The Secrets of Your Core, or Why You Don't Need to Punch Your Yoga Teacher
The other day, my friend and yoga teacher Meghan Currie said to me about the core: "There's just this layer of energetic garbage around your core. You kind of have to burn through it—then you're good."
I've been telling my students this lately, when I get them on their backs, hands interlaced behind their heads. Ten sets of Ana Forrest style Yogi Bicycles later, I tell them to relax and take a deep breath. "There's anger in there, there's shame, and there's a deep, meaningful, and abiding rage that often manifests as getting mad at your yoga teacher." And then they all laugh, because it's true. At least half the class is thinking about punching my lights out at that moment.
Have you ever noticed that working your core is a totally different uncomfortable than working, say, your thighs or biceps? There's something about this group of muscles that incites an extremely emotional reaction. I lived in that layer of energetic garbage for a while every time I got on the floor and worked it: the shaking belly, the frustration, the rage, the wondering when I would ever get stronger and WHO CERTIFIED THIS YOGA TEACHER TO BE SUCH A STUPID JERK?!
Then, one day, I did get stronger. Once I realized I wasn't the only one feeling this way, I relaxed into the work of it and it actually started to feel good. I started to feel more connected to my strength and willpower, my ability to get things done, to stand up for myself (or on my head) and yes, even to return to those poses that still make me shake.
And shaking is a funny thing—it will still sometimes happen if you've been doing core work for 15 years. It means a small muscle somewhere inside of you is trying to turn on but can't remember how. (Here's a trick I used once in Dolphin Plank Pose that changed it for me fundamentally: I clenched my belly muscles as hard as I could until I started shaking like a madman, and relaxed back into the pose, and the shaking stopped. I told the muscles what to do, and then relaxed and let them do it.)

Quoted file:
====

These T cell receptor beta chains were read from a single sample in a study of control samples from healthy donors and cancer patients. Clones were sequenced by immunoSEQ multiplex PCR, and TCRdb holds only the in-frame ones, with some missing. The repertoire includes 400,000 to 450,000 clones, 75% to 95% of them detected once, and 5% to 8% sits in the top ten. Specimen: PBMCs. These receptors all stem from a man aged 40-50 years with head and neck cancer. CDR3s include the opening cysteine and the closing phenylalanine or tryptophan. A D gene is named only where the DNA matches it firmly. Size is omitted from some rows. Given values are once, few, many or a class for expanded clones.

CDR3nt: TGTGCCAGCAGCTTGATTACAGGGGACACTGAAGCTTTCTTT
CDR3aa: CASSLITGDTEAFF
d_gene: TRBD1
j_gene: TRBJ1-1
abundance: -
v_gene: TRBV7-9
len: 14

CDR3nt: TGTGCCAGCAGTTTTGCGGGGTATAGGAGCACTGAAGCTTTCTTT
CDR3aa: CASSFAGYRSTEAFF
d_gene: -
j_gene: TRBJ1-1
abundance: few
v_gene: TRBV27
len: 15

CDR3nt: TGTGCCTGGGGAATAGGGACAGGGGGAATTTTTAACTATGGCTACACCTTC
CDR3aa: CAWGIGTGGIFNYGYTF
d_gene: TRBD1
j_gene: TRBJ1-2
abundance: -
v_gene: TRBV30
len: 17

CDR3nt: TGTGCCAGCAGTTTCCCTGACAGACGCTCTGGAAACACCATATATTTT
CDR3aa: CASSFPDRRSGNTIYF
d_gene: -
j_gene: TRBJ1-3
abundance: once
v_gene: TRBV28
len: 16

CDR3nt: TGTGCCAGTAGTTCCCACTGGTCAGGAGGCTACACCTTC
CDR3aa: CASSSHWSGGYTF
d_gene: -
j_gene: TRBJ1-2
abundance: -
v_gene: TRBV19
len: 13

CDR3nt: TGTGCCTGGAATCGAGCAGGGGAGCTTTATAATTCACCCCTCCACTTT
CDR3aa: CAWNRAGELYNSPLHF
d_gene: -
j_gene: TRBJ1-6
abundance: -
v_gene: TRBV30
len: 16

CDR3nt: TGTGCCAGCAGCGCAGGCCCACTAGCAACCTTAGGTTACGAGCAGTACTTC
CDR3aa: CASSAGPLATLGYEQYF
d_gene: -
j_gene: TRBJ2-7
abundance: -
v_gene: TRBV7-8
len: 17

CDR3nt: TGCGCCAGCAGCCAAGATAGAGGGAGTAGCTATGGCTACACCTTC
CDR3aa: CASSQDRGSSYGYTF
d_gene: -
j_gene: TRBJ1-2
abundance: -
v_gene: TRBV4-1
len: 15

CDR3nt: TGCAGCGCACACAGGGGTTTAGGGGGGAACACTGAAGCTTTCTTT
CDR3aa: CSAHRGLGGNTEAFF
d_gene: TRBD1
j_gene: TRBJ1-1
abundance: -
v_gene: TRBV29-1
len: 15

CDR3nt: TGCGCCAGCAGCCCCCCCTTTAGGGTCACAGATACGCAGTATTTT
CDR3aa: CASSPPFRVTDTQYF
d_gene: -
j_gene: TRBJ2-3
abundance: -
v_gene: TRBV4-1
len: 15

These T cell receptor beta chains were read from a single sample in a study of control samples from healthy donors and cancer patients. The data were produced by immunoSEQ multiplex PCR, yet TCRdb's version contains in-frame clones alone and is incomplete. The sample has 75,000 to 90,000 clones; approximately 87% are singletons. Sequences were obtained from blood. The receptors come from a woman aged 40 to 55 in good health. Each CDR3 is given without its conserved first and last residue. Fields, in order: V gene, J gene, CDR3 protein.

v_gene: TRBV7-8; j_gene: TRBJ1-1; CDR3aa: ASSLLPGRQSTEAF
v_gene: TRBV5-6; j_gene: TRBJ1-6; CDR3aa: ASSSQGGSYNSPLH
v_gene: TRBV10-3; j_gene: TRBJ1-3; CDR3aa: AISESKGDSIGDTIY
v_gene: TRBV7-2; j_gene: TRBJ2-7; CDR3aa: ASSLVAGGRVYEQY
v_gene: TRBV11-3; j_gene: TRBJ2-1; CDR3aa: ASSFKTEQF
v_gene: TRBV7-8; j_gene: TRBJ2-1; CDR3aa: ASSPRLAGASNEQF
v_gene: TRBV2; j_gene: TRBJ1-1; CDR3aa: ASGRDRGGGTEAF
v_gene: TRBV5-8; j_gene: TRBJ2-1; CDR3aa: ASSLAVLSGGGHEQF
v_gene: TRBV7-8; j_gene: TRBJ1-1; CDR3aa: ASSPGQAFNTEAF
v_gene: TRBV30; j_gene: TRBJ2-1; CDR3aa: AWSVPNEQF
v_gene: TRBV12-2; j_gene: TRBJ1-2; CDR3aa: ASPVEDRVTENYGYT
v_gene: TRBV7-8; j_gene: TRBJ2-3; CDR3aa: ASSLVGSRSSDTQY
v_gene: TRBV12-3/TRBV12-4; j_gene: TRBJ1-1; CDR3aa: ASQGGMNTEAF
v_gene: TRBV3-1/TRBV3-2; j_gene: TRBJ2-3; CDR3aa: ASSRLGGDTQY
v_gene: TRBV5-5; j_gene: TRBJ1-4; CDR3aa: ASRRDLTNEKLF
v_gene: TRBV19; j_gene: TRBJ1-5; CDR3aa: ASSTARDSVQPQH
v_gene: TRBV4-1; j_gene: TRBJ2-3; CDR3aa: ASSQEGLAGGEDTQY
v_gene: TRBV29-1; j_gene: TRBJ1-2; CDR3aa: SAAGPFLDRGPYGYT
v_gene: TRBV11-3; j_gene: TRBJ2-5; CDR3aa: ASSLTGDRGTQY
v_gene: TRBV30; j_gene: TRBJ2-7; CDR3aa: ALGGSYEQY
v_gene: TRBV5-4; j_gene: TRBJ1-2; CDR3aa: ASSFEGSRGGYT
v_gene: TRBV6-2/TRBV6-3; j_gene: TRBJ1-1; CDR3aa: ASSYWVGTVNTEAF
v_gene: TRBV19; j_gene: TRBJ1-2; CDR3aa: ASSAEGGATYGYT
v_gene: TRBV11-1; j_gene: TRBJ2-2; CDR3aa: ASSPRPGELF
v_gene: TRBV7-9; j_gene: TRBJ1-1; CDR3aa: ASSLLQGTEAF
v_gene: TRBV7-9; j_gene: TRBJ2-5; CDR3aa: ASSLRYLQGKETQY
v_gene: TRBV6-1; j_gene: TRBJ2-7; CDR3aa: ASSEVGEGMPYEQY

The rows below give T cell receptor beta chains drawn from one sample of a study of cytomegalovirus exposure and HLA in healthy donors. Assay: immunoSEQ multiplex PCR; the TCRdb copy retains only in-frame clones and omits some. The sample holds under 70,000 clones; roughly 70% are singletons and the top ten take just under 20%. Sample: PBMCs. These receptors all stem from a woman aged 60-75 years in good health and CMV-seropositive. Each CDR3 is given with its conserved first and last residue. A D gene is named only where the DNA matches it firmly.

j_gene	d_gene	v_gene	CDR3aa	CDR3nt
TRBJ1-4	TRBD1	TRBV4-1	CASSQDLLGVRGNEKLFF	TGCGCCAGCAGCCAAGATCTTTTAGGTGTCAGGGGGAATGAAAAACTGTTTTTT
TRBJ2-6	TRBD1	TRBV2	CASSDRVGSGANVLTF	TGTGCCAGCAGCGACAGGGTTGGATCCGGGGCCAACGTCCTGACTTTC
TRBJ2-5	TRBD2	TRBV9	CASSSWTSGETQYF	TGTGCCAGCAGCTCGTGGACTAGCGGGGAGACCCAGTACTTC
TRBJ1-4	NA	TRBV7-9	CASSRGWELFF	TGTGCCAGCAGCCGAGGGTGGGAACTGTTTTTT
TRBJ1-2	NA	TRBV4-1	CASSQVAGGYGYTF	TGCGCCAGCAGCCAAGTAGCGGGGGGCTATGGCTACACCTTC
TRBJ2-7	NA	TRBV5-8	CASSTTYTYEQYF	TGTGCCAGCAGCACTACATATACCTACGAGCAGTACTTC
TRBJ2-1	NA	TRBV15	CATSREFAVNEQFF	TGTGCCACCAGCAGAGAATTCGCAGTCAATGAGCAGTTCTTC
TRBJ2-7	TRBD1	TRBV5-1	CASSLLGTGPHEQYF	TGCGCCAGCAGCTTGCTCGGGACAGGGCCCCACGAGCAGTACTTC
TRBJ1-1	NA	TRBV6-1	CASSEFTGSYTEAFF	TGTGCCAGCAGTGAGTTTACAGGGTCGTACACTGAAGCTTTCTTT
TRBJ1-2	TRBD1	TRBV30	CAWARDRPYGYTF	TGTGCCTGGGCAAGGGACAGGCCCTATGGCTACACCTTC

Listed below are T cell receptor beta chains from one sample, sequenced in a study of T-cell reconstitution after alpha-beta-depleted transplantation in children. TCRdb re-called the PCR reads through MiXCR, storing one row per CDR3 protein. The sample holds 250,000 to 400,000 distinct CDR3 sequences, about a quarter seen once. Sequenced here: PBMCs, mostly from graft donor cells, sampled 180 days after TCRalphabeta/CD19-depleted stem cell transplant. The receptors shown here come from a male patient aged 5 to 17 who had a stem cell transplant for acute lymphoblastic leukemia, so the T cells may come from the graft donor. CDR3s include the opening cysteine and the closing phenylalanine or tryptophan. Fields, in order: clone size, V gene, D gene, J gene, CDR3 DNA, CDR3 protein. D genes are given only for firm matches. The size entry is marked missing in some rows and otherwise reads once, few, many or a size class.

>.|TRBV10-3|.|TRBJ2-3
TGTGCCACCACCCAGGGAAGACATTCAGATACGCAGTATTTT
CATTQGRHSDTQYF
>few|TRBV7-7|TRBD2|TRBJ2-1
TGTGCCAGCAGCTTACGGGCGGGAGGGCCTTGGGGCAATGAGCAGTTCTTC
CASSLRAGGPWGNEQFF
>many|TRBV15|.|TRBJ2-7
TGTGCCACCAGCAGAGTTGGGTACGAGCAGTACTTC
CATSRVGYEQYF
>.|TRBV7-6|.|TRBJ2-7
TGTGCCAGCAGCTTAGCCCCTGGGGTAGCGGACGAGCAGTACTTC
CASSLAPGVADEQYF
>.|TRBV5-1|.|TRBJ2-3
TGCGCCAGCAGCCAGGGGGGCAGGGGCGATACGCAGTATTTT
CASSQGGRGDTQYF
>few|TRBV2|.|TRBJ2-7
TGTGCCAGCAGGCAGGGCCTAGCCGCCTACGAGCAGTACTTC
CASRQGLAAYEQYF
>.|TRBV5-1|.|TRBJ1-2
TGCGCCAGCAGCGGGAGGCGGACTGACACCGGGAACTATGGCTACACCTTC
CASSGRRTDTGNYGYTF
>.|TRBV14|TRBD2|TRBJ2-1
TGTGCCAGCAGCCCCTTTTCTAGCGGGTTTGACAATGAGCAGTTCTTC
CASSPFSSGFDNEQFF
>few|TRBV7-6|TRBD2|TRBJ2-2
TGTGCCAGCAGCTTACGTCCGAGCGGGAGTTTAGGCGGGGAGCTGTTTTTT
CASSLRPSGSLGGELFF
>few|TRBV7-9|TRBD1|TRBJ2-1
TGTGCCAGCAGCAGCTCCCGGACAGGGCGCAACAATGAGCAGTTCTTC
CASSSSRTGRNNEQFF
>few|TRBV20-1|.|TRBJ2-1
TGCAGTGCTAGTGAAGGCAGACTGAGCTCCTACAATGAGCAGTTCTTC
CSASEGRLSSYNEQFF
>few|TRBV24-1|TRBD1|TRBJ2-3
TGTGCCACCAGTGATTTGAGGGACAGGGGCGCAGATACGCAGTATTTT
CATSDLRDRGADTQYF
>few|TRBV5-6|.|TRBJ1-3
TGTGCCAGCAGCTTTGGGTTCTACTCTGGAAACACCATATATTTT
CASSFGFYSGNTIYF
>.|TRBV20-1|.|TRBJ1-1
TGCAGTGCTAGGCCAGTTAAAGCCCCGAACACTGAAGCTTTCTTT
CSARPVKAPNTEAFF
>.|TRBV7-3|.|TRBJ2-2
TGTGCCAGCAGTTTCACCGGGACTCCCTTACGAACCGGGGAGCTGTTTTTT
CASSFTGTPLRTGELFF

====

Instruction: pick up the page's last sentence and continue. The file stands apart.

And the energetic garbage in our bellies is kind of like that too: It's trying to remember how to do what it's supposed to do, but it's been so long buried down that it can't remember.
All of our lower chakras live in the belly. Chakras are centers of energy in the body that correspond to different physical and emotional states, and the lower ones all relate to our individual, personal, physical experience in the world.
At the pelvic bowl, in the perineum/genital area and into the inner thighs (and not coincidentally right where mulabandha, the yogic "bandha" or energetic lock lives) is Muladhara, where we carry our sense of survival, basic instincts and needs, sense of home and rootedness, as well as our most basic fears.
In the lower belly, connected to the hips, and just under the navel is Svadisthana Chakra, whose name means "sweetness." This chakra is not one that gets a lot of love in our culture: we are talking desire, pleasure, sensuality and sexuality, taste, emotion, and intuition. Our culture's not that cool about sexuality in general, and we often swallow sexual guilt and trauma and leave it here to leak into the hips (yogic "fact": women who have been sexually traumatized often carry extra weight around the hips, as if to protect their sexual centers. See Debbie Shapiro, Your Body Speaks Your Mind). The shame and guilt and pleasure and joy are all jumbled up together in there, and it can be an interesting experience to begin to explore these spaces.
Around the solar plexus, above or right at the navel is Manipura Chakra, or "the lustrous gem." This is our willpower, sense of identity, our ability to manifest the desires and dreams that grow from Svadisthana chakra. This is our ego, our sense of who we are in the world, our ability to stand up for ourselves, but also our insecurities and feelings of powerlessness against a world that mostly controls us, not the other way around. Stimulating this chakra can get us fired up to take care of business, but it can also stir up our rage against the machine.
We spend so much of our time holding our bellies in or clenching our pelvic floors because we are stressed and scared and don't even know how to relax. We swallow down experiences we can't fully process and hide them in our bellies, trying to make them smaller and harder and less vulnerable. But bellies are meant to be soft: there's a reason these organs are not encased in bone like our lungs and our brain. They are meant to be massaged and explored and twisted and stretched and released. When core work is done correctly, it can wake up sleeping muscles and release what's overworked and holding emotion. Which is why, on that tenth Yogi Bicycle, you start to want to kick your yoga teacher in the teeth.
Please don't kick me in the teeth, though. Take a deep breath and let it come. Relax your belly and allow yourself to feel. Then get back on the bicycle and get to know your belly. It just might be trying to tell you something.